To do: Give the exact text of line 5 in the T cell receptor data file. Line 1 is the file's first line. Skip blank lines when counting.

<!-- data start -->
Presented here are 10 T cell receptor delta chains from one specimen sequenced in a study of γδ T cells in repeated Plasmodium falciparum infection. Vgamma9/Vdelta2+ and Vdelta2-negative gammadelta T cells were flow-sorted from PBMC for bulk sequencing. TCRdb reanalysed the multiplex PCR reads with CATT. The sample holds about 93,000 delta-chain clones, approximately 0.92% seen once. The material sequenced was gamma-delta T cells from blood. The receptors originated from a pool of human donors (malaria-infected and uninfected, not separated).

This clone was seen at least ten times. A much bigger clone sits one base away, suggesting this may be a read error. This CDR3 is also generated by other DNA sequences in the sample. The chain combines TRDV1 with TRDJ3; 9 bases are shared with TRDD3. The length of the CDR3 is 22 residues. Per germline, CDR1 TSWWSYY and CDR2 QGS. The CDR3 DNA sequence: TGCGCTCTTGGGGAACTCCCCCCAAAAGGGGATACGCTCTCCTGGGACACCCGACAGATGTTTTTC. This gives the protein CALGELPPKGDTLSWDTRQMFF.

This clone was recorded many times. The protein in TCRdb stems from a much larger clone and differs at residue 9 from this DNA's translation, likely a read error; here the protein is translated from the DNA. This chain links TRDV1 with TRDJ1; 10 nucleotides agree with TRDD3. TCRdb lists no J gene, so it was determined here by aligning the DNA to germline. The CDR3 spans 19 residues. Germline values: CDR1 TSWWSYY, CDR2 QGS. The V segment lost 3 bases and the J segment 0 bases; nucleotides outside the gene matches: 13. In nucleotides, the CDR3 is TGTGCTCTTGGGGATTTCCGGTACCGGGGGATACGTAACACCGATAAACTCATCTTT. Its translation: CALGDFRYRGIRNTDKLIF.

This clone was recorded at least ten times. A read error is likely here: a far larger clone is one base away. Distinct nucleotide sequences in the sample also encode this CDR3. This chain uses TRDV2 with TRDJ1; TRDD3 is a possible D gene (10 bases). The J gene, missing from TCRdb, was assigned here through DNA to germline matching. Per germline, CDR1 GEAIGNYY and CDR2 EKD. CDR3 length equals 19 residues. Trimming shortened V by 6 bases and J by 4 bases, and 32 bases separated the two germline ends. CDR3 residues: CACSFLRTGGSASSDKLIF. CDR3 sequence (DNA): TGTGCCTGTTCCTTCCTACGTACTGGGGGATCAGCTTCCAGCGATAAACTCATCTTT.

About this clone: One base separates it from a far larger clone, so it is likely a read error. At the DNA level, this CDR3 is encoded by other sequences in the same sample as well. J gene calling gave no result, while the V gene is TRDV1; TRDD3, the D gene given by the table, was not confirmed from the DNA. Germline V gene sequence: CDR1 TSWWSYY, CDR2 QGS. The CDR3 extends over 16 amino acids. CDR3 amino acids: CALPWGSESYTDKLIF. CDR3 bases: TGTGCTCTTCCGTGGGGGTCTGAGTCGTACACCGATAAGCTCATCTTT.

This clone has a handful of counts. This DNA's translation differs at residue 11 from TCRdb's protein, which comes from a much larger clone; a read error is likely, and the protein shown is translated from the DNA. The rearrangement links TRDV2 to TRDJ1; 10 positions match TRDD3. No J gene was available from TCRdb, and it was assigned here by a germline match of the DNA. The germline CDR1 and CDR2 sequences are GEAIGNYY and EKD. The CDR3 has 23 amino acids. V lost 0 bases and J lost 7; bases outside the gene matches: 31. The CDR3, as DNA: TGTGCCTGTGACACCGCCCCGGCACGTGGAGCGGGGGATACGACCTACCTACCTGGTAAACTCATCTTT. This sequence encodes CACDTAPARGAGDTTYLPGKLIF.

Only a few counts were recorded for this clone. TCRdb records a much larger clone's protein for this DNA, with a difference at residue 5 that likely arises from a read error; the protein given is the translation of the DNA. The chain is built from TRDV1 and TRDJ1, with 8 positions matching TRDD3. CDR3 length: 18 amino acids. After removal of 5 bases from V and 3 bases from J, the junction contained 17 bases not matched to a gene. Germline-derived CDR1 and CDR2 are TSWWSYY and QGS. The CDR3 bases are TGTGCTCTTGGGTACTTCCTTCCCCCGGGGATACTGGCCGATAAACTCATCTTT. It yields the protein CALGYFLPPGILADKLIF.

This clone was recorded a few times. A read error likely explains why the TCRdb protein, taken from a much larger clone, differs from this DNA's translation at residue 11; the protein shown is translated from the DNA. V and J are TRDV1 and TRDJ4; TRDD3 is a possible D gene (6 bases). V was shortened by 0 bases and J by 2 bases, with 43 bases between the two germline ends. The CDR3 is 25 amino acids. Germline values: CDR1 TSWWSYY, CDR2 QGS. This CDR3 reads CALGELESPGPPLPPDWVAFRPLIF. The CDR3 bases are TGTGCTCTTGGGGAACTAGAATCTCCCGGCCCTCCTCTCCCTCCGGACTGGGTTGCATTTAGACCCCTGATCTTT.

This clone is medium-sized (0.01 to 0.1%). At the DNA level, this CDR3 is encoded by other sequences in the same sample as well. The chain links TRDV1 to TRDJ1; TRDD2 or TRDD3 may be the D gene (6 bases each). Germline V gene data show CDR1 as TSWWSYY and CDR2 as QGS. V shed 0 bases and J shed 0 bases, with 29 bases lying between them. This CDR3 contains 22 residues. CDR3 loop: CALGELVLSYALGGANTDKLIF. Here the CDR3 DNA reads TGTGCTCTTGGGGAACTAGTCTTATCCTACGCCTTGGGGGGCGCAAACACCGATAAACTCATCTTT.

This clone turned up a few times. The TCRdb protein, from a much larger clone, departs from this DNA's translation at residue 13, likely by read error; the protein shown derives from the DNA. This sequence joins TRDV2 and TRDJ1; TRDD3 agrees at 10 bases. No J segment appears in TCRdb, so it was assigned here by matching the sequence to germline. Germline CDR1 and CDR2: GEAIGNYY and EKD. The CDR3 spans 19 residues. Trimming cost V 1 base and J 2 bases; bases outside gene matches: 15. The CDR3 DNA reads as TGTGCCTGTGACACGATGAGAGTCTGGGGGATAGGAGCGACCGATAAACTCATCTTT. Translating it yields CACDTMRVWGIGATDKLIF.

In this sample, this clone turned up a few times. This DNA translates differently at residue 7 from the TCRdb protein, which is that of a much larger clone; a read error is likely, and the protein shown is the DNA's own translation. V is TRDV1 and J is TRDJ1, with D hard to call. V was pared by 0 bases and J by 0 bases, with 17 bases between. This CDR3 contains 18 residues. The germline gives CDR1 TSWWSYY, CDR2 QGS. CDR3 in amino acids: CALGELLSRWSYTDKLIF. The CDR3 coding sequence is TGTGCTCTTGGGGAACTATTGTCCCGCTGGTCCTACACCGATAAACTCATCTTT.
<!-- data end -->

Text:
About this clone: One base separates it from a far larger clone, so it is likely a read error. At the DNA level, this CDR3 is encoded by other sequences in the same sample as well. J gene calling gave no result, while the V gene is TRDV1; TRDD3, the D gene given by the table, was not confirmed from the DNA. Germline V gene sequence: CDR1 TSWWSYY, CDR2 QGS. The CDR3 extends over 16 amino acids. CDR3 amino acids: CALPWGSESYTDKLIF. CDR3 bases: TGTGCTCTTCCGTGGGGGTCTGAGTCGTACACCGATAAGCTCATCTTT.